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licked (comparative more licked, superlative most licked)

  1. Having been the target of a lick; touched by a tongue.
    • 2018 March 12, Ligaya Mishan, “Filipino Food Finds a Place in the American Mainstream”, in The New York Times[1], New York, N.Y.: The New York Times Company, →ISSN, →OCLC, archived from the original on 2023-05-24:
      But the mineral-rich blood is what gives the stew its ballast and faintly metallic hint of a licked knife.
    • 2021 December 29, Rachel Gutman-Wei, “A Very Radical, Very Delicious Take on Risk Management”, in The Atlantic[2], Washington, D.C.: The Atlantic Monthly Group, →ISSN, →OCLC, archived from the original on 2022-12-05:
      The CDC estimates that one in six Americans gets a foodborne disease every year. And you know what? I'm probably two or three of them. I can't remember a time in my life before I licked the beaters clean. Tempting a stomachache for the sweet, gritty satisfaction of a licked beater has always been a game of roulette that I'm willing to play.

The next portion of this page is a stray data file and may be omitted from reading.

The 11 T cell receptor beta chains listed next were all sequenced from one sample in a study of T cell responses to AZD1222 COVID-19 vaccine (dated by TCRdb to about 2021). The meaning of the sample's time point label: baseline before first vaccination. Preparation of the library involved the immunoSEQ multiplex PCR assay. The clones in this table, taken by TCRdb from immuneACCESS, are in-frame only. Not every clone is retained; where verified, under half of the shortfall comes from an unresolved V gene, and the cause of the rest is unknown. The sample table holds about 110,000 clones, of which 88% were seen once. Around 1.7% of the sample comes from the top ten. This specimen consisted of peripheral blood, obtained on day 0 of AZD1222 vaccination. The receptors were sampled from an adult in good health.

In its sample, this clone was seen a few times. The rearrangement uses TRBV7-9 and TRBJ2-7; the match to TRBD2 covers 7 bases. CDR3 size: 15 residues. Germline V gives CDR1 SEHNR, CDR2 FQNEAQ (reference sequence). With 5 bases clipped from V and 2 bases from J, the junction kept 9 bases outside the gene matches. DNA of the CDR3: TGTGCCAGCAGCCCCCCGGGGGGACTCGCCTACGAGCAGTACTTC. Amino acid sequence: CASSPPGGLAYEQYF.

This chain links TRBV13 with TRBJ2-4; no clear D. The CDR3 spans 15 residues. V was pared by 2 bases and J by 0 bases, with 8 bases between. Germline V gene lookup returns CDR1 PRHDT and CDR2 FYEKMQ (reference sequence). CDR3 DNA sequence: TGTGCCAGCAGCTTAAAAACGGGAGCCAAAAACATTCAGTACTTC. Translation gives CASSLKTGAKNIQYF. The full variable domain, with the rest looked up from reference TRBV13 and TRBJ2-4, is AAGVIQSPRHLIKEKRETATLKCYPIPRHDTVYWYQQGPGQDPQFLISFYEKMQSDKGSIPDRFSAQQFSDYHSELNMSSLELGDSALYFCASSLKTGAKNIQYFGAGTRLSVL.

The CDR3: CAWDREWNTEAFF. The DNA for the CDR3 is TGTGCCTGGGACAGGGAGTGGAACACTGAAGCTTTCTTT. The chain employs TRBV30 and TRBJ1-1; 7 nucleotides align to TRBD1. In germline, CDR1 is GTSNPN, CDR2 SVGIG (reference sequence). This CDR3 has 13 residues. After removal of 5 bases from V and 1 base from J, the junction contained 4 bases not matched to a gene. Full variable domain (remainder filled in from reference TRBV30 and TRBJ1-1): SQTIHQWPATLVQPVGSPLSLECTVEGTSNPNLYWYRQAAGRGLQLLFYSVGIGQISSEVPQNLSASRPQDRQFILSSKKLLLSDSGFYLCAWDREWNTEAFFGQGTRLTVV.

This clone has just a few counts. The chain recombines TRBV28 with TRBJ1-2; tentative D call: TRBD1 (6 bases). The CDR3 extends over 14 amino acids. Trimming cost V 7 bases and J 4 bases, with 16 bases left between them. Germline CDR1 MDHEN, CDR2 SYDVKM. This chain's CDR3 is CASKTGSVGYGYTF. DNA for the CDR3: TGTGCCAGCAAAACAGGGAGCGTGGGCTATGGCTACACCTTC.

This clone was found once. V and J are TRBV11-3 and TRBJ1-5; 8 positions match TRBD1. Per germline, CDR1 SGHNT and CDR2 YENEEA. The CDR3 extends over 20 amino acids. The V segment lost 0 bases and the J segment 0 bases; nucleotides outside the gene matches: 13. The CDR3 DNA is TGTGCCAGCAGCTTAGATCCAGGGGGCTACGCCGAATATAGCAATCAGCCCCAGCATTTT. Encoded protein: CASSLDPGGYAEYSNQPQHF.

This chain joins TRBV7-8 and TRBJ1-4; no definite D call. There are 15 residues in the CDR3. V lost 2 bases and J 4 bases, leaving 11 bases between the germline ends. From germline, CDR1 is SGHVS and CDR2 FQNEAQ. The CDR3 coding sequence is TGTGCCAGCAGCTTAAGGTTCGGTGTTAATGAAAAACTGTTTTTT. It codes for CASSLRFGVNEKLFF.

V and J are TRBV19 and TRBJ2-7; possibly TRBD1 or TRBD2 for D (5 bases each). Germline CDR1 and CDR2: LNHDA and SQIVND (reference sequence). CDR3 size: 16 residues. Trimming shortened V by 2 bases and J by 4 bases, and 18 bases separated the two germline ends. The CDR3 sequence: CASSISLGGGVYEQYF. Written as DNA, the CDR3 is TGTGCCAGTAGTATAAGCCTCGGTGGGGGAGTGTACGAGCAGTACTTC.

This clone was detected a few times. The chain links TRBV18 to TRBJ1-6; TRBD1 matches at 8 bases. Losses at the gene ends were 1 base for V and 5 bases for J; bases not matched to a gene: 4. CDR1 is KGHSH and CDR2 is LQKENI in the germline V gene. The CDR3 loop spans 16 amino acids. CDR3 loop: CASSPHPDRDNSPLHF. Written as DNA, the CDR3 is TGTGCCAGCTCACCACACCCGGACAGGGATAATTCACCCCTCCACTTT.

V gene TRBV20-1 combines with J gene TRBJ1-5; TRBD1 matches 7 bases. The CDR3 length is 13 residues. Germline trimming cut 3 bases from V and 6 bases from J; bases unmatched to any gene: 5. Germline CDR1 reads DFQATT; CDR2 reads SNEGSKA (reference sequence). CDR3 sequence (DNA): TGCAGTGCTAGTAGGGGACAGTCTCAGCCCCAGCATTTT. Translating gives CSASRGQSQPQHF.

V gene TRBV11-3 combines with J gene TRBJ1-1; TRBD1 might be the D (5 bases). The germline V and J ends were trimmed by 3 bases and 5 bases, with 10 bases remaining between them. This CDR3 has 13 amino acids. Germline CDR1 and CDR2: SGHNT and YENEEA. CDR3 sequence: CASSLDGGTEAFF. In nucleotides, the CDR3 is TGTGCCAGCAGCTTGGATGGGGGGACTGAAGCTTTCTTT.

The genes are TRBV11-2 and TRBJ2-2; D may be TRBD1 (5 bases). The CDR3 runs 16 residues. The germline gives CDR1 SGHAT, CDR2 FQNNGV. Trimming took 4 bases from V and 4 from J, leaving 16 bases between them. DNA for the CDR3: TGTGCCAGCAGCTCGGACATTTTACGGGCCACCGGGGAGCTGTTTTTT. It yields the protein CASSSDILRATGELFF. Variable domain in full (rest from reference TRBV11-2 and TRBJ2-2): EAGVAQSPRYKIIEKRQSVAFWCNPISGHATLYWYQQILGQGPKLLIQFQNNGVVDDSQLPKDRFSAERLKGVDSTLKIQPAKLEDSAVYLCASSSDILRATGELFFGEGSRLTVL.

2. (slang) Utterly beaten.
    • 2021 April 26, Andrew Sparrow, quoting Boris Johnson, “UK Covid: Boris Johnson ’corrupting standards of public life’, says Labour’s Rachel Reeves – as it happened”, in Katharine Viner, editor, The Guardian[3], London: Guardian News & Media, →ISSN, →OCLC, archived from the original on 2022-12-30:
      The numbers of deaths, the number of hospitalisations, are currently very low. That doesn't mean that we have got it totally licked, it doesn't mean that Covid is over.

Derived terms[edit]



  1. simple past and past participle of lick